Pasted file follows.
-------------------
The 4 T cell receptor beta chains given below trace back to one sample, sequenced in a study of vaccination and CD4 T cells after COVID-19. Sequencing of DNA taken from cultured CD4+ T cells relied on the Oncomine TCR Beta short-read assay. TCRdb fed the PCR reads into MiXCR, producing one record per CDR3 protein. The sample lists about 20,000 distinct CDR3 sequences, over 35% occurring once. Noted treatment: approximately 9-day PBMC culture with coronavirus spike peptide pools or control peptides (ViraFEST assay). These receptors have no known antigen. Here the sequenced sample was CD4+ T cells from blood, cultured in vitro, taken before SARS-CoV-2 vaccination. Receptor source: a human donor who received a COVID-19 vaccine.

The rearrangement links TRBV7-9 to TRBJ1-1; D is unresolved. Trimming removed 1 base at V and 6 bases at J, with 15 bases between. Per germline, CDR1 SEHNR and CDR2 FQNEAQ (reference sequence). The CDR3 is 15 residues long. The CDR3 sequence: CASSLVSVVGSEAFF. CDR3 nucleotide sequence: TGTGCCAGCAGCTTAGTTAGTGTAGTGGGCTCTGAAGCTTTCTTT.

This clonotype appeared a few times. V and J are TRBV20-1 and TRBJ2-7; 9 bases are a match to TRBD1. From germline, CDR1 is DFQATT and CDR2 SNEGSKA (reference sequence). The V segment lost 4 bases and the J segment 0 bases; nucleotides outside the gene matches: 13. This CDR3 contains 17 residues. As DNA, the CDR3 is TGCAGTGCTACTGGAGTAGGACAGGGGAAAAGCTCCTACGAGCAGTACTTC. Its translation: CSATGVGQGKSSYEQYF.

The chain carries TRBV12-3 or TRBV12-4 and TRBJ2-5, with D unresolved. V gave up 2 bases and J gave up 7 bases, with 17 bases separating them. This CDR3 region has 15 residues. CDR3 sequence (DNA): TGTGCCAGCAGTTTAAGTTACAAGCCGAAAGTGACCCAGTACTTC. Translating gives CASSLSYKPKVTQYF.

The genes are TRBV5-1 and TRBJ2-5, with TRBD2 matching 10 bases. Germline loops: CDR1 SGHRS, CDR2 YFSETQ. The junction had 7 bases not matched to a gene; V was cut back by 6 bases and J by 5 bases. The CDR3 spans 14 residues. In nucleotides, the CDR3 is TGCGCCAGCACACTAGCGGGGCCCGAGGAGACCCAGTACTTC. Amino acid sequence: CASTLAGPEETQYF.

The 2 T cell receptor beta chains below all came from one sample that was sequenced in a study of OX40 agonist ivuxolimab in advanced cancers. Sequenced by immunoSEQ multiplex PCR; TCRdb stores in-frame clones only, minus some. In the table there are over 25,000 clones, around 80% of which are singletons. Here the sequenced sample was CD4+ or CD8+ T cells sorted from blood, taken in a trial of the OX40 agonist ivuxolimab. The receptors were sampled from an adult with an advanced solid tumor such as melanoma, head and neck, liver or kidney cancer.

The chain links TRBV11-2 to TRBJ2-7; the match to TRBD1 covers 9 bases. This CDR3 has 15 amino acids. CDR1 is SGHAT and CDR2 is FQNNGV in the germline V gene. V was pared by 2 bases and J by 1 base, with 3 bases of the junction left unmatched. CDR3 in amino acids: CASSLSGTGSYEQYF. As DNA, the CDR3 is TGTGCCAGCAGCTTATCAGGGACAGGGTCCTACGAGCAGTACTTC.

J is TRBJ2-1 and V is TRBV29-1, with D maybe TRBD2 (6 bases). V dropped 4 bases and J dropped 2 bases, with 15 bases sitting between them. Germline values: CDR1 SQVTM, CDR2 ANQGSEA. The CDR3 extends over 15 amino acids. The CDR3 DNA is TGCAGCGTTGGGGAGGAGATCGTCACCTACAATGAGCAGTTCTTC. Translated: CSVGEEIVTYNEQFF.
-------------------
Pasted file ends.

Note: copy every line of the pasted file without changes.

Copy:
The 4 T cell receptor beta chains given below trace back to one sample, sequenced in a study of vaccination and CD4 T cells after COVID-19. Sequencing of DNA taken from cultured CD4+ T cells relied on the Oncomine TCR Beta short-read assay. TCRdb fed the PCR reads into MiXCR, producing one record per CDR3 protein. The sample lists about 20,000 distinct CDR3 sequences, over 35% occurring once. Noted treatment: approximately 9-day PBMC culture with coronavirus spike peptide pools or control peptides (ViraFEST assay). These receptors have no known antigen. Here the sequenced sample was CD4+ T cells from blood, cultured in vitro, taken before SARS-CoV-2 vaccination. Receptor source: a human donor who received a COVID-19 vaccine.

The rearrangement links TRBV7-9 to TRBJ1-1; D is unresolved. Trimming removed 1 base at V and 6 bases at J, with 15 bases between. Per germline, CDR1 SEHNR and CDR2 FQNEAQ (reference sequence). The CDR3 is 15 residues long. The CDR3 sequence: CASSLVSVVGSEAFF. CDR3 nucleotide sequence: TGTGCCAGCAGCTTAGTTAGTGTAGTGGGCTCTGAAGCTTTCTTT.

This clonotype appeared a few times. V and J are TRBV20-1 and TRBJ2-7; 9 bases are a match to TRBD1. From germline, CDR1 is DFQATT and CDR2 SNEGSKA (reference sequence). The V segment lost 4 bases and the J segment 0 bases; nucleotides outside the gene matches: 13. This CDR3 contains 17 residues. As DNA, the CDR3 is TGCAGTGCTACTGGAGTAGGACAGGGGAAAAGCTCCTACGAGCAGTACTTC. Its translation: CSATGVGQGKSSYEQYF.

The chain carries TRBV12-3 or TRBV12-4 and TRBJ2-5, with D unresolved. V gave up 2 bases and J gave up 7 bases, with 17 bases separating them. This CDR3 region has 15 residues. CDR3 sequence (DNA): TGTGCCAGCAGTTTAAGTTACAAGCCGAAAGTGACCCAGTACTTC. Translating gives CASSLSYKPKVTQYF.

The genes are TRBV5-1 and TRBJ2-5, with TRBD2 matching 10 bases. Germline loops: CDR1 SGHRS, CDR2 YFSETQ. The junction had 7 bases not matched to a gene; V was cut back by 6 bases and J by 5 bases. The CDR3 spans 14 residues. In nucleotides, the CDR3 is TGCGCCAGCACACTAGCGGGGCCCGAGGAGACCCAGTACTTC. Amino acid sequence: CASTLAGPEETQYF.

The 2 T cell receptor beta chains below all came from one sample that was sequenced in a study of OX40 agonist ivuxolimab in advanced cancers. Sequenced by immunoSEQ multiplex PCR; TCRdb stores in-frame clones only, minus some. In the table there are over 25,000 clones, around 80% of which are singletons. Here the sequenced sample was CD4+ or CD8+ T cells sorted from blood, taken in a trial of the OX40 agonist ivuxolimab. The receptors were sampled from an adult with an advanced solid tumor such as melanoma, head and neck, liver or kidney cancer.

The chain links TRBV11-2 to TRBJ2-7; the match to TRBD1 covers 9 bases. This CDR3 has 15 amino acids. CDR1 is SGHAT and CDR2 is FQNNGV in the germline V gene. V was pared by 2 bases and J by 1 base, with 3 bases of the junction left unmatched. CDR3 in amino acids: CASSLSGTGSYEQYF. As DNA, the CDR3 is TGTGCCAGCAGCTTATCAGGGACAGGGTCCTACGAGCAGTACTTC.

J is TRBJ2-1 and V is TRBV29-1, with D maybe TRBD2 (6 bases). V dropped 4 bases and J dropped 2 bases, with 15 bases sitting between them. Germline values: CDR1 SQVTM, CDR2 ANQGSEA. The CDR3 extends over 15 amino acids. The CDR3 DNA is TGCAGCGTTGGGGAGGAGATCGTCACCTACAATGAGCAGTTCTTC. Translated: CSVGEEIVTYNEQFF.